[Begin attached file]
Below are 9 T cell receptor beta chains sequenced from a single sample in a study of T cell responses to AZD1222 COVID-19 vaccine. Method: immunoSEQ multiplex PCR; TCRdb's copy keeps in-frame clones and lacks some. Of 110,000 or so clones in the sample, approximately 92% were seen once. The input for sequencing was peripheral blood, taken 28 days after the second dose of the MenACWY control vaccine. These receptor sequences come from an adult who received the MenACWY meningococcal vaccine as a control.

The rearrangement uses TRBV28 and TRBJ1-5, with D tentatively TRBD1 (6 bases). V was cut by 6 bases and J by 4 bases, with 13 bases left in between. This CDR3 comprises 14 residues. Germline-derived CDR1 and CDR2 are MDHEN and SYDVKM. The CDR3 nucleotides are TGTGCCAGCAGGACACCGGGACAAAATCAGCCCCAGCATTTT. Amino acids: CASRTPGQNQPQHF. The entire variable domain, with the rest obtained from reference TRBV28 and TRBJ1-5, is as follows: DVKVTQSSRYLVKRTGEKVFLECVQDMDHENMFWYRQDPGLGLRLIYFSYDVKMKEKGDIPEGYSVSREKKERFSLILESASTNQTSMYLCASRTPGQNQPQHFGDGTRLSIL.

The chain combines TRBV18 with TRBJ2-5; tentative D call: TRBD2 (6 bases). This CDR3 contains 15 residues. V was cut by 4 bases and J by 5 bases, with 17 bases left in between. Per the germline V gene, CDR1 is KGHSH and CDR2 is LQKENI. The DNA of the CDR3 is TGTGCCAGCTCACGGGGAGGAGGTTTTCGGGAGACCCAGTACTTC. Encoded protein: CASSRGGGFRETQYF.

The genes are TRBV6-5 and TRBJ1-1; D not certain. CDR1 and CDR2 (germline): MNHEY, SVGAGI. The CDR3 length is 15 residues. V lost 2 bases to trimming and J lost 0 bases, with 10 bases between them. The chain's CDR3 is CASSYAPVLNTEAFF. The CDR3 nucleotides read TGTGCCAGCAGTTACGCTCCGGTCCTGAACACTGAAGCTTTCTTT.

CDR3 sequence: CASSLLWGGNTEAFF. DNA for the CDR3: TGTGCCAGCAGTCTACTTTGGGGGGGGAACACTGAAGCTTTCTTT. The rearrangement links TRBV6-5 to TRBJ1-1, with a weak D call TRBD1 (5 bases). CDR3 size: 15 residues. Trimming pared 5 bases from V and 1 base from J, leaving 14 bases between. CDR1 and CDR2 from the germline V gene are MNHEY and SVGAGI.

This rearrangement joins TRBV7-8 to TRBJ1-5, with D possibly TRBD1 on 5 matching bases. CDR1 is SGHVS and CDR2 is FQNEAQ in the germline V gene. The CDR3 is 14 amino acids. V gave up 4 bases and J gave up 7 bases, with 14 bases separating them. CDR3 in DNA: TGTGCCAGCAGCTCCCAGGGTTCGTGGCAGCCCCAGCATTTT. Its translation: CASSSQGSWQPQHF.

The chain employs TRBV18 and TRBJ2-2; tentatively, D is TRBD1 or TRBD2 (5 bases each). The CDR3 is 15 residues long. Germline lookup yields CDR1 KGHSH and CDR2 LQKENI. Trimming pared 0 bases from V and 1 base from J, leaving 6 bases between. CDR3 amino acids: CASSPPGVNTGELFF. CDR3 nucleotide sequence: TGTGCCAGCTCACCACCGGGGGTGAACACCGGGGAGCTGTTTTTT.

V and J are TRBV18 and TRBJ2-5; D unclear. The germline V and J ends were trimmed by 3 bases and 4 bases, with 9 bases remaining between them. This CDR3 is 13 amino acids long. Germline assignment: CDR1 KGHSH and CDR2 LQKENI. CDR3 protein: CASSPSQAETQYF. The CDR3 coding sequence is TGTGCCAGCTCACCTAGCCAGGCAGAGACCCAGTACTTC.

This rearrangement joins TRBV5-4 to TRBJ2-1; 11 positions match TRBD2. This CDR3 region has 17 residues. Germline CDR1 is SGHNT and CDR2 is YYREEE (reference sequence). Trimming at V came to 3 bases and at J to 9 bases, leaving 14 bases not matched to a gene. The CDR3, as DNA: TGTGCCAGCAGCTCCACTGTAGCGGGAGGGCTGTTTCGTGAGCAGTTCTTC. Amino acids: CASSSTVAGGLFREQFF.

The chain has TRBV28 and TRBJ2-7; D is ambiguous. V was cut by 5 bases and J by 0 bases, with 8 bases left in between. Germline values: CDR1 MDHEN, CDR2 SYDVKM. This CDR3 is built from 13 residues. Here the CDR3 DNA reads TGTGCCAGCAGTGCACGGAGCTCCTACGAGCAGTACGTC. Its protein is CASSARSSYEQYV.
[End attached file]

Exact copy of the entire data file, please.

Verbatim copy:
Below are 9 T cell receptor beta chains sequenced from a single sample in a study of T cell responses to AZD1222 COVID-19 vaccine. Method: immunoSEQ multiplex PCR; TCRdb's copy keeps in-frame clones and lacks some. Of 110,000 or so clones in the sample, approximately 92% were seen once. The input for sequencing was peripheral blood, taken 28 days after the second dose of the MenACWY control vaccine. These receptor sequences come from an adult who received the MenACWY meningococcal vaccine as a control.

The rearrangement uses TRBV28 and TRBJ1-5, with D tentatively TRBD1 (6 bases). V was cut by 6 bases and J by 4 bases, with 13 bases left in between. This CDR3 comprises 14 residues. Germline-derived CDR1 and CDR2 are MDHEN and SYDVKM. The CDR3 nucleotides are TGTGCCAGCAGGACACCGGGACAAAATCAGCCCCAGCATTTT. Amino acids: CASRTPGQNQPQHF. The entire variable domain, with the rest obtained from reference TRBV28 and TRBJ1-5, is as follows: DVKVTQSSRYLVKRTGEKVFLECVQDMDHENMFWYRQDPGLGLRLIYFSYDVKMKEKGDIPEGYSVSREKKERFSLILESASTNQTSMYLCASRTPGQNQPQHFGDGTRLSIL.

The chain combines TRBV18 with TRBJ2-5; tentative D call: TRBD2 (6 bases). This CDR3 contains 15 residues. V was cut by 4 bases and J by 5 bases, with 17 bases left in between. Per the germline V gene, CDR1 is KGHSH and CDR2 is LQKENI. The DNA of the CDR3 is TGTGCCAGCTCACGGGGAGGAGGTTTTCGGGAGACCCAGTACTTC. Encoded protein: CASSRGGGFRETQYF.

The genes are TRBV6-5 and TRBJ1-1; D not certain. CDR1 and CDR2 (germline): MNHEY, SVGAGI. The CDR3 length is 15 residues. V lost 2 bases to trimming and J lost 0 bases, with 10 bases between them. The chain's CDR3 is CASSYAPVLNTEAFF. The CDR3 nucleotides read TGTGCCAGCAGTTACGCTCCGGTCCTGAACACTGAAGCTTTCTTT.

CDR3 sequence: CASSLLWGGNTEAFF. DNA for the CDR3: TGTGCCAGCAGTCTACTTTGGGGGGGGAACACTGAAGCTTTCTTT. The rearrangement links TRBV6-5 to TRBJ1-1, with a weak D call TRBD1 (5 bases). CDR3 size: 15 residues. Trimming pared 5 bases from V and 1 base from J, leaving 14 bases between. CDR1 and CDR2 from the germline V gene are MNHEY and SVGAGI.

This rearrangement joins TRBV7-8 to TRBJ1-5, with D possibly TRBD1 on 5 matching bases. CDR1 is SGHVS and CDR2 is FQNEAQ in the germline V gene. The CDR3 is 14 amino acids. V gave up 4 bases and J gave up 7 bases, with 14 bases separating them. CDR3 in DNA: TGTGCCAGCAGCTCCCAGGGTTCGTGGCAGCCCCAGCATTTT. Its translation: CASSSQGSWQPQHF.

The chain employs TRBV18 and TRBJ2-2; tentatively, D is TRBD1 or TRBD2 (5 bases each). The CDR3 is 15 residues long. Germline lookup yields CDR1 KGHSH and CDR2 LQKENI. Trimming pared 0 bases from V and 1 base from J, leaving 6 bases between. CDR3 amino acids: CASSPPGVNTGELFF. CDR3 nucleotide sequence: TGTGCCAGCTCACCACCGGGGGTGAACACCGGGGAGCTGTTTTTT.

V and J are TRBV18 and TRBJ2-5; D unclear. The germline V and J ends were trimmed by 3 bases and 4 bases, with 9 bases remaining between them. This CDR3 is 13 amino acids long. Germline assignment: CDR1 KGHSH and CDR2 LQKENI. CDR3 protein: CASSPSQAETQYF. The CDR3 coding sequence is TGTGCCAGCTCACCTAGCCAGGCAGAGACCCAGTACTTC.

This rearrangement joins TRBV5-4 to TRBJ2-1; 11 positions match TRBD2. This CDR3 region has 17 residues. Germline CDR1 is SGHNT and CDR2 is YYREEE (reference sequence). Trimming at V came to 3 bases and at J to 9 bases, leaving 14 bases not matched to a gene. The CDR3, as DNA: TGTGCCAGCAGCTCCACTGTAGCGGGAGGGCTGTTTCGTGAGCAGTTCTTC. Amino acids: CASSSTVAGGLFREQFF.

The chain has TRBV28 and TRBJ2-7; D is ambiguous. V was cut by 5 bases and J by 0 bases, with 8 bases left in between. Germline values: CDR1 MDHEN, CDR2 SYDVKM. This CDR3 is built from 13 residues. Here the CDR3 DNA reads TGTGCCAGCAGTGCACGGAGCTCCTACGAGCAGTACGTC. Its protein is CASSARSSYEQYV.